Often when working with a client, a real bias emerges against a Bachelor of Arts (BA). As career specialists we work hard to counter these ideas, as they are often based on misinformation. So we thought it time to do a big shout out for the often maligned BA.

bachelor-of-artsIn recent years there has been a strong focus from government on the value and need to study the STEM subjects – Science, Technology, Engineering and Mathematics, because they ‘appear’ to provide an immediate gateway to a job. Of course these are important subjects, but the consequence of this particular focus has resulted in less funding available for Arts subjects and pressure on students to study STEM in lieu of Arts, regardless of their interest and ability. This is contrary to the importance of pursuing a subject because of your interest in it.

Blogging for The Huffington Post in 2012, Westminster College President George Forsythe said, “The important challenges of contemporary life are not confined to academic disciplines. They are global issues. When students are only trained to focus on a very specific skill set, they miss the larger picture and their evaluative skills suffer as a result.” He also adds that employers can provide graduates with the necessary specific training, while the role of higher education institutions is to develop them as lifelong learners.

Victoria University’s Careers and Employment Service conducted their regular Employability Skills Survey this earlier this year. The goals of the survey were to:

  • Identify the top ten skills and attributes which employers look for in new graduates and students
  • Explore the level of competency expected for each of these skills and attributes at the time of hiring
  • Identify employer satisfaction with the levels of competency that Victoria students and graduates demonstrate for the skills and attributes identified as the most important.

The top skills and attributes identified by the 346 eligible responses from local, regional, national, and international organisations were:

  1. Work Ethic
  2. Verbal Communication
  3. Energy & Enthusiasm
  4. Analytical & Critical thinking
  5. Problem Solving
  6. Team Work
  7. Interpersonal Skills
  8. Written Communication Skills
  9. Self-management
  10. Initiative and Enterprise

For a 21st century graduate to survive in our continually changing technological world, regardless of what subjects they study, they will need skills beyond those specific to any one subject. The real door openers to good jobs and meaningful employment are skills that aren’t solely associated with the STEM subjects.

In fact, many of the critical employability skills sound very much like those that are developed in a BA course of study. So what are some of the skills that a student will gain while studying towards a BA?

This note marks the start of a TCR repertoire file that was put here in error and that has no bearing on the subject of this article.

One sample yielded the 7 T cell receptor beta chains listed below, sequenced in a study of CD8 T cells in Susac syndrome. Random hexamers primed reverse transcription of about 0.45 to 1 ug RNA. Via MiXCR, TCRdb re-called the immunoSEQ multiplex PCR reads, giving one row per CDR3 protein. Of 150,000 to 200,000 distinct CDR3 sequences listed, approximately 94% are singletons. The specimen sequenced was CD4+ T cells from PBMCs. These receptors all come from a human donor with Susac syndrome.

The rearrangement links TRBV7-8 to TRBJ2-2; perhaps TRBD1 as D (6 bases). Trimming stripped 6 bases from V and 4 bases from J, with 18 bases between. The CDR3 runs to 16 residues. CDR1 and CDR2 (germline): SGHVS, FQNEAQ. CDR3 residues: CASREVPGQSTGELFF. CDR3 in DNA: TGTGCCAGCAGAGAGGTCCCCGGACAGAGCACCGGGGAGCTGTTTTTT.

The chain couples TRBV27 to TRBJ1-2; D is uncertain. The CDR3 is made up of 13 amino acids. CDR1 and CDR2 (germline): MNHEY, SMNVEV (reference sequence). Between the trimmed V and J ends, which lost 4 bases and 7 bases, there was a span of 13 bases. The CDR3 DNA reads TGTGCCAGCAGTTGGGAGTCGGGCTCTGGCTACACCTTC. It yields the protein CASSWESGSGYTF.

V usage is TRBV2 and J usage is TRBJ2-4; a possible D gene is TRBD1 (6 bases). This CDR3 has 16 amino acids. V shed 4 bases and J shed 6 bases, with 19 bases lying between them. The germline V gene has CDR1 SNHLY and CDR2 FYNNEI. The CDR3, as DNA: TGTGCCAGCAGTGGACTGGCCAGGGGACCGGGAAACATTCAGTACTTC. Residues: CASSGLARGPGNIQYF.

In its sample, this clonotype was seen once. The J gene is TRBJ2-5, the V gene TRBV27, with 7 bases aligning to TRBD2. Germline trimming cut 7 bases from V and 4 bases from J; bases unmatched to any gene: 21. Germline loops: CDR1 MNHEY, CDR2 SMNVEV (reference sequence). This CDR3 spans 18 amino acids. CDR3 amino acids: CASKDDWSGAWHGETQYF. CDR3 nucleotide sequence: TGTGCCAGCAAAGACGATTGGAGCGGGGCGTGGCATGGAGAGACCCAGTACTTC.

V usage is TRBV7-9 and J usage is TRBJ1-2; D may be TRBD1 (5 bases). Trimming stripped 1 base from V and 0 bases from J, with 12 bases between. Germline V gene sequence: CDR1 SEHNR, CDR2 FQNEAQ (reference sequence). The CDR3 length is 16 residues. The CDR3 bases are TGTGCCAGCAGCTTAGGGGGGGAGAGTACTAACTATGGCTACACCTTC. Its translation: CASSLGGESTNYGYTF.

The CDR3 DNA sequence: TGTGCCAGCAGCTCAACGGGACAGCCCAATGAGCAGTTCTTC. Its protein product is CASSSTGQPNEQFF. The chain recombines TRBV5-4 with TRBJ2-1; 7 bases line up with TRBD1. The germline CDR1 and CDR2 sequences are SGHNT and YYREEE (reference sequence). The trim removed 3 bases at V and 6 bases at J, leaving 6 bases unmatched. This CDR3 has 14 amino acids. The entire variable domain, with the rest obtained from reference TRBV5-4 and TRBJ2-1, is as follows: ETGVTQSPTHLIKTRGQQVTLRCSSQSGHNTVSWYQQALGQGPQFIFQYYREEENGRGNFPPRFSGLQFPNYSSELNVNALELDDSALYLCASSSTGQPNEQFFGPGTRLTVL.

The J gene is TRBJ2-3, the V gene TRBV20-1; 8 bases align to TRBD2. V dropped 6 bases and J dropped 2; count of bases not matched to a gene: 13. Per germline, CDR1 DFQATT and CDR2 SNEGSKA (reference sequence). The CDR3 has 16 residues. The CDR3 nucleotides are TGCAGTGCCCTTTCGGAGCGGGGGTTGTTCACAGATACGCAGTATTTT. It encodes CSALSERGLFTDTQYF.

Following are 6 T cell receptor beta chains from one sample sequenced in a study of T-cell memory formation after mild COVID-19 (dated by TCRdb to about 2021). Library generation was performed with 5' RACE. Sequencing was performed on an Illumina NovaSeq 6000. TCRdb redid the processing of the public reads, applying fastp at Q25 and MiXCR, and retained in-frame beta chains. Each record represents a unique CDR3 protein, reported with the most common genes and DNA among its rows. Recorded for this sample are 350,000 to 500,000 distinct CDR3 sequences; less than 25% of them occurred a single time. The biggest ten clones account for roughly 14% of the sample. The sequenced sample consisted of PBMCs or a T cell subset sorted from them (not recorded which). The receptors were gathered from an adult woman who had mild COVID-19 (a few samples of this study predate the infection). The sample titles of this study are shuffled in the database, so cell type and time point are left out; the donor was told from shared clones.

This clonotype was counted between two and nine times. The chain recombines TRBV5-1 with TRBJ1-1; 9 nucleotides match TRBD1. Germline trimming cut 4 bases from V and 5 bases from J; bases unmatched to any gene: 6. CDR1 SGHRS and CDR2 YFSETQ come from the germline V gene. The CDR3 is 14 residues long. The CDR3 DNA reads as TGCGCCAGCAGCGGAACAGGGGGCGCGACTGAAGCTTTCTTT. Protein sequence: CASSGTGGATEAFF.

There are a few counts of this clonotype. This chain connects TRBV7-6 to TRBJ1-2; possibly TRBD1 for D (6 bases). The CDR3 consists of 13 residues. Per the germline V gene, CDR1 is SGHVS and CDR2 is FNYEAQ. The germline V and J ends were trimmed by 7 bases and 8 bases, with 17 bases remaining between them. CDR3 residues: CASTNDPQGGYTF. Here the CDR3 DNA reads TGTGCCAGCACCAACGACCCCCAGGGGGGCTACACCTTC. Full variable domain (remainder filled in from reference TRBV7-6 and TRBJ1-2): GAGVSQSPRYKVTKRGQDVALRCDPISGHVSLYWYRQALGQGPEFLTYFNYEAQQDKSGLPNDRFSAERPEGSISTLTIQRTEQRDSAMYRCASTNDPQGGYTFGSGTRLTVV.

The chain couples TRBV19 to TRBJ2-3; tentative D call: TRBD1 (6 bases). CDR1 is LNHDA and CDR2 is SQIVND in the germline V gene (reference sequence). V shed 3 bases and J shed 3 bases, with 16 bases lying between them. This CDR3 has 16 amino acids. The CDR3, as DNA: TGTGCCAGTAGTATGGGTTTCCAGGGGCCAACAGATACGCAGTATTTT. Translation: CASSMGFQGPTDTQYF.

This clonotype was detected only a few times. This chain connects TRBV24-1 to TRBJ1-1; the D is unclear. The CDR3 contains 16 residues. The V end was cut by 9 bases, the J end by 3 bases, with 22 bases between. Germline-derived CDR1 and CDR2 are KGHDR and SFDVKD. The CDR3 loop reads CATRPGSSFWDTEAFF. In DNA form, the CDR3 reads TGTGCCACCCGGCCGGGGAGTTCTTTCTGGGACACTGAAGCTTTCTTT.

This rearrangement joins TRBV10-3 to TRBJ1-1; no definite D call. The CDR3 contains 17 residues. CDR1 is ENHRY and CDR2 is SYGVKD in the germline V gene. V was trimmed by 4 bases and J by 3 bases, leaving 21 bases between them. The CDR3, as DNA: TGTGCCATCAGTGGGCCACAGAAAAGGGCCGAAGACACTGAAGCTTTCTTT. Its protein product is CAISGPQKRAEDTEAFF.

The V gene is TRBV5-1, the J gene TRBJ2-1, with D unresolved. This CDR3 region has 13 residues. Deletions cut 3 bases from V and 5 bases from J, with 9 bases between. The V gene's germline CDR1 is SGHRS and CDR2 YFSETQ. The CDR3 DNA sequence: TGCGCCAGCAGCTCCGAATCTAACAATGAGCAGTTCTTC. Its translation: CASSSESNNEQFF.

• Critical, lateral and independent thinking – the foundation for learning and success in any field
  • Communication, both written and through presentations
  • Awareness of cultural and political differences and global awareness
  • The ability to understand, assess and evaluate issues
  • Thinking and acting creatively
  • Organising workloads and working to deadlines
  • Reading text and picking out the essential points
  • Retaining and absorbing large amounts of information
  • Writing well in a variety of formats
  • Conveying meaning in a precise way
  • Conducting research and evaluating sources
  • Leading and participating in discussions
  • Working alone and taking initiative
  • Developing opinions, proposing ideas and theories
  • Being objective
  • Debating and persuading others about a point of view
  • Being confident in your opinions
  • Developing lifelong learning skills and intellectual curiosity

We are not suggesting that BA subjects are better or worse than subjects that are specific to the STEM subjects, but we want to emphasise the VALUE of studying a BA.

In a NZ Herald article in 2013, Bob Jones claimed that his company only employs history or classic graduates because they demonstrate curiosity and independence and are easy to teach.

Steve Jobs has famously stated that for technology to be truly brilliant, it must be coupled with artistry. “It’s in Apple’s DNA that technology alone is not enough,” he said. “It’s technology married with liberal arts, married with the humanities, that yields the results that make our hearts sing.”

Employers are increasingly recognizing the value of Arts subjects because they develop the very skills that are so desperately needed in the challenging work environments that exist today. So please don’t rush to condemn the BA as a course of study. It might be the very thing that opens doors to the job of your dreams.